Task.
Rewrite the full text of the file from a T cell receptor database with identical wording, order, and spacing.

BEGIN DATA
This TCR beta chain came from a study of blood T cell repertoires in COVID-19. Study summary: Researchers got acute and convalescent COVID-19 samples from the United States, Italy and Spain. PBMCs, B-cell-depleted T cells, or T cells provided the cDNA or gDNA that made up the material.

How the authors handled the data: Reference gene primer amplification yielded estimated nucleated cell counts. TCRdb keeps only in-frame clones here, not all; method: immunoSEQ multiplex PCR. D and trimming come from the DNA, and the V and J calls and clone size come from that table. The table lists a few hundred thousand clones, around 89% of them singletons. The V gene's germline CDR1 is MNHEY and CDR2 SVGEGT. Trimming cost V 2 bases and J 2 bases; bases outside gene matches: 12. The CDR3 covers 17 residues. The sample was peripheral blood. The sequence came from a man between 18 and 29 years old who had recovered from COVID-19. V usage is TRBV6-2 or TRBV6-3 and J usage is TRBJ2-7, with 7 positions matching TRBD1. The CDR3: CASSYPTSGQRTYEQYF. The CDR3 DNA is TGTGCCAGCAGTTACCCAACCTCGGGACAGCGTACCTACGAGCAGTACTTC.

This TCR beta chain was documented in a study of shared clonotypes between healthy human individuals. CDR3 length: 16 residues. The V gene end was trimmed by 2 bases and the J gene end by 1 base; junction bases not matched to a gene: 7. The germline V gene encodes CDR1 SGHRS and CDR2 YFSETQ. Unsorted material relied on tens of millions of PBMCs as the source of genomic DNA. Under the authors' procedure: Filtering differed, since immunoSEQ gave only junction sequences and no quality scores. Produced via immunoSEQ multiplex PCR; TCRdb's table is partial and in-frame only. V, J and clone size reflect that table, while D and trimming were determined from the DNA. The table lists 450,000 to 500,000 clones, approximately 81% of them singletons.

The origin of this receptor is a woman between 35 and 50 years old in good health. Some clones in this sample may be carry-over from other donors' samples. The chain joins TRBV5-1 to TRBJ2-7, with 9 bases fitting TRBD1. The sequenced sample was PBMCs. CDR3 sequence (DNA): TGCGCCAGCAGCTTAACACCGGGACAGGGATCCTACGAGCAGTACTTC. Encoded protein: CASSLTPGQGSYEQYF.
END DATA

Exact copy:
This TCR beta chain came from a study of blood T cell repertoires in COVID-19. Study summary: Researchers got acute and convalescent COVID-19 samples from the United States, Italy and Spain. PBMCs, B-cell-depleted T cells, or T cells provided the cDNA or gDNA that made up the material.

How the authors handled the data: Reference gene primer amplification yielded estimated nucleated cell counts. TCRdb keeps only in-frame clones here, not all; method: immunoSEQ multiplex PCR. D and trimming come from the DNA, and the V and J calls and clone size come from that table. The table lists a few hundred thousand clones, around 89% of them singletons. The V gene's germline CDR1 is MNHEY and CDR2 SVGEGT. Trimming cost V 2 bases and J 2 bases; bases outside gene matches: 12. The CDR3 covers 17 residues. The sample was peripheral blood. The sequence came from a man between 18 and 29 years old who had recovered from COVID-19. V usage is TRBV6-2 or TRBV6-3 and J usage is TRBJ2-7, with 7 positions matching TRBD1. The CDR3: CASSYPTSGQRTYEQYF. The CDR3 DNA is TGTGCCAGCAGTTACCCAACCTCGGGACAGCGTACCTACGAGCAGTACTTC.

This TCR beta chain was documented in a study of shared clonotypes between healthy human individuals. CDR3 length: 16 residues. The V gene end was trimmed by 2 bases and the J gene end by 1 base; junction bases not matched to a gene: 7. The germline V gene encodes CDR1 SGHRS and CDR2 YFSETQ. Unsorted material relied on tens of millions of PBMCs as the source of genomic DNA. Under the authors' procedure: Filtering differed, since immunoSEQ gave only junction sequences and no quality scores. Produced via immunoSEQ multiplex PCR; TCRdb's table is partial and in-frame only. V, J and clone size reflect that table, while D and trimming were determined from the DNA. The table lists 450,000 to 500,000 clones, approximately 81% of them singletons.

The origin of this receptor is a woman between 35 and 50 years old in good health. Some clones in this sample may be carry-over from other donors' samples. The chain joins TRBV5-1 to TRBJ2-7, with 9 bases fitting TRBD1. The sequenced sample was PBMCs. CDR3 sequence (DNA): TGCGCCAGCAGCTTAACACCGGGACAGGGATCCTACGAGCAGTACTTC. Encoded protein: CASSLTPGQGSYEQYF.